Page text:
Tip: Biological parents are often moved to a dysfunctional role due to the shame and guilt that occurs naturally after divorce. They must grapple with this phenomenon and still work to continue their job as parent. An additionally accepted phenomenon in our society is to bad-mouth your ex, the other parent of your child. Don’t do it! In so doing, you divide the child’s loyalties and cause diminishment or the lessening of self esteem in a child. Parents must never stop parenting.

3) Stepmother


She may come on with caring, wanting the house to run well, and giving the children responsibilities; but if she has no agreement with the father, her efforts may propel her into the role of “stepmother monster.”


A stepmother is never the “mother,” she knows that the words mother and father are sacred words for a child, and must be regarded as such. She holds her urge to discipline and take charge. She knows that is the clear route to becoming the “cruel” stepmother. She knows she must work out rules and responsibilities together with the biological father. The stepmother knows that her primary role in this family is as partner, and female head of the household. To achieve this, she works hard to draw up an agreement with her partner, the father, and together the house rules, chores, and expected manners. This takes work! She knows that this takes work, and without this work, the stepfamily is seldom successful.

4) Stepfather


The stepfather to see a mother and child in need of a man, and a man’s sense of order and the way things “should be.” Sometimes he comes on way too strong, or he withdraws when the children or his partner does not agree with him.


The stepfather learns to go slow! He learns the dynamics of step; that predictable behavior in this new family not so easy”. He knows that building couple strength and communication is vital to achieving success. He knows he must learn all he can about building good couple strength and communication to achieve it. Like the stepmother, he must come to an agreement with his partner on boundaries, rules of behavior and responsibilities are expected by children and of each other.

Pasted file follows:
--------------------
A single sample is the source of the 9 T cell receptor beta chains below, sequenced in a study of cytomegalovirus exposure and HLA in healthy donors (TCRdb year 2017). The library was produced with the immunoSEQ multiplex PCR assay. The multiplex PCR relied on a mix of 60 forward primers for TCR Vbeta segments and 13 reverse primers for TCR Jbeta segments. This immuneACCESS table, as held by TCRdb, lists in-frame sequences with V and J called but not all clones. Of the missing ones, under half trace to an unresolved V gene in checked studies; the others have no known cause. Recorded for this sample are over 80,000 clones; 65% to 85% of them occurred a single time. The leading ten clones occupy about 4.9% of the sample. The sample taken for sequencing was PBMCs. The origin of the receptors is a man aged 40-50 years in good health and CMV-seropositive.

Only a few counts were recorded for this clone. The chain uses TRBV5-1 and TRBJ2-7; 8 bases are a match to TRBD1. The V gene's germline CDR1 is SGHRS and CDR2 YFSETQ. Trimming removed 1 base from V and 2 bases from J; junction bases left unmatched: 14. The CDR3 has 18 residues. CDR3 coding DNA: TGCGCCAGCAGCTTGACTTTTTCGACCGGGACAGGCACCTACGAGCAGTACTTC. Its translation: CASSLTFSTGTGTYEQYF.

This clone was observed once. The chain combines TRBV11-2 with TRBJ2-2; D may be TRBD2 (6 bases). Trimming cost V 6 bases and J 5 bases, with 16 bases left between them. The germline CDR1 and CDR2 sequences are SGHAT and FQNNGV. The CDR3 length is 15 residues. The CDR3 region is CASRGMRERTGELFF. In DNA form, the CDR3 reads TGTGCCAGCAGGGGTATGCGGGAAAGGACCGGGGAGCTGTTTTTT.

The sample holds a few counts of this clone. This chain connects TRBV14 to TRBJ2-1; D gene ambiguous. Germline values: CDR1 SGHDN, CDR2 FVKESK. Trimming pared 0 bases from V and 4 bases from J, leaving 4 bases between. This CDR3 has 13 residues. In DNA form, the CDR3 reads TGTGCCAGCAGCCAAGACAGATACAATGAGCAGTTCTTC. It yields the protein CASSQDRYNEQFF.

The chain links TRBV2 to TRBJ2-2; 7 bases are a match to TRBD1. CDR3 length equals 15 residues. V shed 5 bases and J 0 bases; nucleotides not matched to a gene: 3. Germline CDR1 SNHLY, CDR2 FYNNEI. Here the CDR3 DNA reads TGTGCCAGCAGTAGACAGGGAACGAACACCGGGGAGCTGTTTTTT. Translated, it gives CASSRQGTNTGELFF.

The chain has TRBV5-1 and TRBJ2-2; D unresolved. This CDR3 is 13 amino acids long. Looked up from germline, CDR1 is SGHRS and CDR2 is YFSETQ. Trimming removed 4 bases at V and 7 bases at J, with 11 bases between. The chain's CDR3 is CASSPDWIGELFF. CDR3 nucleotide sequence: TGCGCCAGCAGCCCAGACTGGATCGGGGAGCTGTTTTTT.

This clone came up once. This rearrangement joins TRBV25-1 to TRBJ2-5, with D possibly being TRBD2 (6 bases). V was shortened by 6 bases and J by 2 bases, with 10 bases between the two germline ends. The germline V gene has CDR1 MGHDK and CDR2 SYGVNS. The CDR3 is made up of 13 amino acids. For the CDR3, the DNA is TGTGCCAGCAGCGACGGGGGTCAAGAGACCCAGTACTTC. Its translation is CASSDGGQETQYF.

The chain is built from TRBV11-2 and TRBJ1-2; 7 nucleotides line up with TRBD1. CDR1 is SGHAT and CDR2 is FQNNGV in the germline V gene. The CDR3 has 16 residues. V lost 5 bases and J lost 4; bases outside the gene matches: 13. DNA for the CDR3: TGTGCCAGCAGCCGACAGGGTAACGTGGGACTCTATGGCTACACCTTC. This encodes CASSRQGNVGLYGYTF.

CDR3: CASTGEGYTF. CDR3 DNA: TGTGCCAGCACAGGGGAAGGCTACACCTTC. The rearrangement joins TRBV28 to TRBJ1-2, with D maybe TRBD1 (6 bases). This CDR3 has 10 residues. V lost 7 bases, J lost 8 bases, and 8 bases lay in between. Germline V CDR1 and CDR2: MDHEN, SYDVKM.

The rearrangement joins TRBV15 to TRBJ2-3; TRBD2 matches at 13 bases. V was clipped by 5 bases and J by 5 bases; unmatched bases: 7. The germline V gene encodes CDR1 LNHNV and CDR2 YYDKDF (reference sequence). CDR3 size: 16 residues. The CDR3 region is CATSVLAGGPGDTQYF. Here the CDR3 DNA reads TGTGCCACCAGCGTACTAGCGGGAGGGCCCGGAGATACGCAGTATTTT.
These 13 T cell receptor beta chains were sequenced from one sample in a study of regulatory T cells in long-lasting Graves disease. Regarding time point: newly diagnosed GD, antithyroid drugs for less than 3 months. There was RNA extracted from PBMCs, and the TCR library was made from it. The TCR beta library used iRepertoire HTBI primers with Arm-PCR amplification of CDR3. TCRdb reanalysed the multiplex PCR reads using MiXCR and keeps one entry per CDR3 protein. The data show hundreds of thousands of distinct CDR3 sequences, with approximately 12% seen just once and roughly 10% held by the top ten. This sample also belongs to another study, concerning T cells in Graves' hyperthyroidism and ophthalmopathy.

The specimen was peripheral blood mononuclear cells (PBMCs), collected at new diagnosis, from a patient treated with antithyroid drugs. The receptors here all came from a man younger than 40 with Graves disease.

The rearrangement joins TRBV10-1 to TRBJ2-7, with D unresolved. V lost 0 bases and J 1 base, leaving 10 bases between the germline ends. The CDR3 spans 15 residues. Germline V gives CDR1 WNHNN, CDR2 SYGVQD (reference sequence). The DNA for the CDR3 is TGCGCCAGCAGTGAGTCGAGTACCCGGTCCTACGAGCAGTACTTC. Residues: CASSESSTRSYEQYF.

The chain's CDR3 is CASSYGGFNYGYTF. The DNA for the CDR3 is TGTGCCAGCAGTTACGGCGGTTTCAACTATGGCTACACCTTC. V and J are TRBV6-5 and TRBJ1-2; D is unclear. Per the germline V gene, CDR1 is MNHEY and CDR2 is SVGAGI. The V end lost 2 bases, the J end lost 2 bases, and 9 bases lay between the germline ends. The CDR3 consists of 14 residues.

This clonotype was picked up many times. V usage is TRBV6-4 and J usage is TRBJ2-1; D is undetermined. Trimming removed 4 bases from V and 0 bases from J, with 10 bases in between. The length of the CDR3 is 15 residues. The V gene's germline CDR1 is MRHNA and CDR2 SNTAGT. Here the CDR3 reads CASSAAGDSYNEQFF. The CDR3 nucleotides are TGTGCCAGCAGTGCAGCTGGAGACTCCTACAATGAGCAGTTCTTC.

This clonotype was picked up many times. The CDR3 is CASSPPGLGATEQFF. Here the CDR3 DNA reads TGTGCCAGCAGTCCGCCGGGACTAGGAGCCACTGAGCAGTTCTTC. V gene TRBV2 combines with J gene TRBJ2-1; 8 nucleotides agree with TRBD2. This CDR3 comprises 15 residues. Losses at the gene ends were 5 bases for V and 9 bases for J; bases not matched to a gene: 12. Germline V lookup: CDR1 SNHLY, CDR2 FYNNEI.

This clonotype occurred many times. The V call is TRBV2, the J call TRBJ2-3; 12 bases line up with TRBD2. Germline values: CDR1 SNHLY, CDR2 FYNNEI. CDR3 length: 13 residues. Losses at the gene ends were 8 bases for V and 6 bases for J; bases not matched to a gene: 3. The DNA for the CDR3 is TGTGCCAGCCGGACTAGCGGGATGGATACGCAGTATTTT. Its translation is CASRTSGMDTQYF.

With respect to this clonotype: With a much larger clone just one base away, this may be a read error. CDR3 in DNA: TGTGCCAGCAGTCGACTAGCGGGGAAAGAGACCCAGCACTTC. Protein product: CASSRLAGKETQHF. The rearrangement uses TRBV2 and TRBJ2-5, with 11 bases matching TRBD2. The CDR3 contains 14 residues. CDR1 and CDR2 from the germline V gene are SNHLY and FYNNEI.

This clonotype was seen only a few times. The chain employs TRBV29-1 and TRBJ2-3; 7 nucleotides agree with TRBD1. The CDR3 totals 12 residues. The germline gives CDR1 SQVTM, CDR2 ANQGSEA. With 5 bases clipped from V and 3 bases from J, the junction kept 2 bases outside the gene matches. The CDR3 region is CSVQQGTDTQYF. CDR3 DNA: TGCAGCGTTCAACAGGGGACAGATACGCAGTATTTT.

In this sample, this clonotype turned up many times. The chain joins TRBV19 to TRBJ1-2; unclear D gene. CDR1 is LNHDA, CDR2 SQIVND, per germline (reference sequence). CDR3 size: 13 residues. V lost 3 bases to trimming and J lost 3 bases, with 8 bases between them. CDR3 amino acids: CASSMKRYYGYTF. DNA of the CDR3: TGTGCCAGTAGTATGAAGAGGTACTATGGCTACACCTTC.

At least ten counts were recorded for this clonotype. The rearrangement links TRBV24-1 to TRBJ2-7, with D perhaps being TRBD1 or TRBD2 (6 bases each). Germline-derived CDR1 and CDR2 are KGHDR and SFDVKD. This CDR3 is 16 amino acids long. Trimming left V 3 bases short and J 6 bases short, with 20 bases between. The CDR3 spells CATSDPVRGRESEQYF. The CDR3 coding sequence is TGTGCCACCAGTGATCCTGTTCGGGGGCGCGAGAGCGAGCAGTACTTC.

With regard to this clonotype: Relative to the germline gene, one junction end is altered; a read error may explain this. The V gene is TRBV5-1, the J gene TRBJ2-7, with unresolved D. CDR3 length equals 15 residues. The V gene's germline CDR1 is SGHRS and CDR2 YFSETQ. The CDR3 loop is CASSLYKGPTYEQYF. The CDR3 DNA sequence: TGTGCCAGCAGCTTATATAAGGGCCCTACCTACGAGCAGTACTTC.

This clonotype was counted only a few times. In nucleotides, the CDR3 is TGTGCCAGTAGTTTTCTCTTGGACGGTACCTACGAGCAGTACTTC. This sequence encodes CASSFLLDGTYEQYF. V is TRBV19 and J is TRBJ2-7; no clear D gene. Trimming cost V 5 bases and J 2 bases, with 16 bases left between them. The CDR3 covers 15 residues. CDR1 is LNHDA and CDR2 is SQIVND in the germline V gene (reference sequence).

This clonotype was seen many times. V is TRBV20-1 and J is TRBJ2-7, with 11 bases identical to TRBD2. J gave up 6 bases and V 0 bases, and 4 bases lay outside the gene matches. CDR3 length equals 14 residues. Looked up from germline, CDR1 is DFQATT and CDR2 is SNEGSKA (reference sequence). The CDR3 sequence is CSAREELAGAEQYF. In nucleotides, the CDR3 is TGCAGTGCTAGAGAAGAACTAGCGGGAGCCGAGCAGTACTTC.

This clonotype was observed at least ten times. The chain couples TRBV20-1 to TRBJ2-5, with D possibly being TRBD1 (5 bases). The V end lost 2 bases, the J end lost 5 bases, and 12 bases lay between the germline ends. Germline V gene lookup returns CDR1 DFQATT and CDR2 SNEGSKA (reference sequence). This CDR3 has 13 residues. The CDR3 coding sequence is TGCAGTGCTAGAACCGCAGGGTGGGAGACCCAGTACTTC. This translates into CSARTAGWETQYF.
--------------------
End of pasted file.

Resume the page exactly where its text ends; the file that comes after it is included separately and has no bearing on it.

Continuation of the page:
Tip: Unlike the biological family, the stepfamily is not born, it is created. Disputes over discipline, manners and expectations of children are high ranking in cause of break up. These issues must be addressed ASAP. To succeed, the rules of the house must be carefully defined by the couple in a positive voice and then written and posted for all to see. Then the stepmother/father is able to say, “Your father/mother and I have decided that in this house we…”
Whenever possible, the biological parent disciplines, and the stepparent says “in this house we…”

5) In-House Biological Child


Often the child says…“You are there, where my mom or dad should be…I don’t want you there, I want to disappear you… (I want my family back).” The child may also act out against the stepparent, by trying to dominate and move in on the space of the new couple, demanding the attention of the biological parent. “My dad left me and now my mom is with him…and I have no one. Mom/Dad pays more attention to him/her than to me.” The child may not do well at school or with friends, “I was here with my parent way before you were, and you are taking my parent away from me.” Often, the child isn’t even consciously aware of his or her actions. (I’m 10, I like to sit on my daddy’s lap and cuddle…and She doesn’t like it. I feel left out.” These words and actions are classic for the child living with a parent and a parent’s new partner.


Parents acknowledge that the new situation is hard on the child, and refrain from allowing the child to dominate the home and relationship. Parents explain with words the child understands, and in positives of why mom and dad will not be together again. They are told by the parent “I need a grownup in my life. I love you, and I expect you to abide by the new rules that we will set up for this family as it is now.”

6) Biological Child who Visits


“I don’t even know her, but I just don’t like her (him)…she bosses my dad around.” Often parents don’t make rules for the visiting child. As a result, the child doesn’t know what is expected or what their role is. Most parents don’t explain to the child what their expectations are, leaving the child even more confused about his position in the new stepfamily.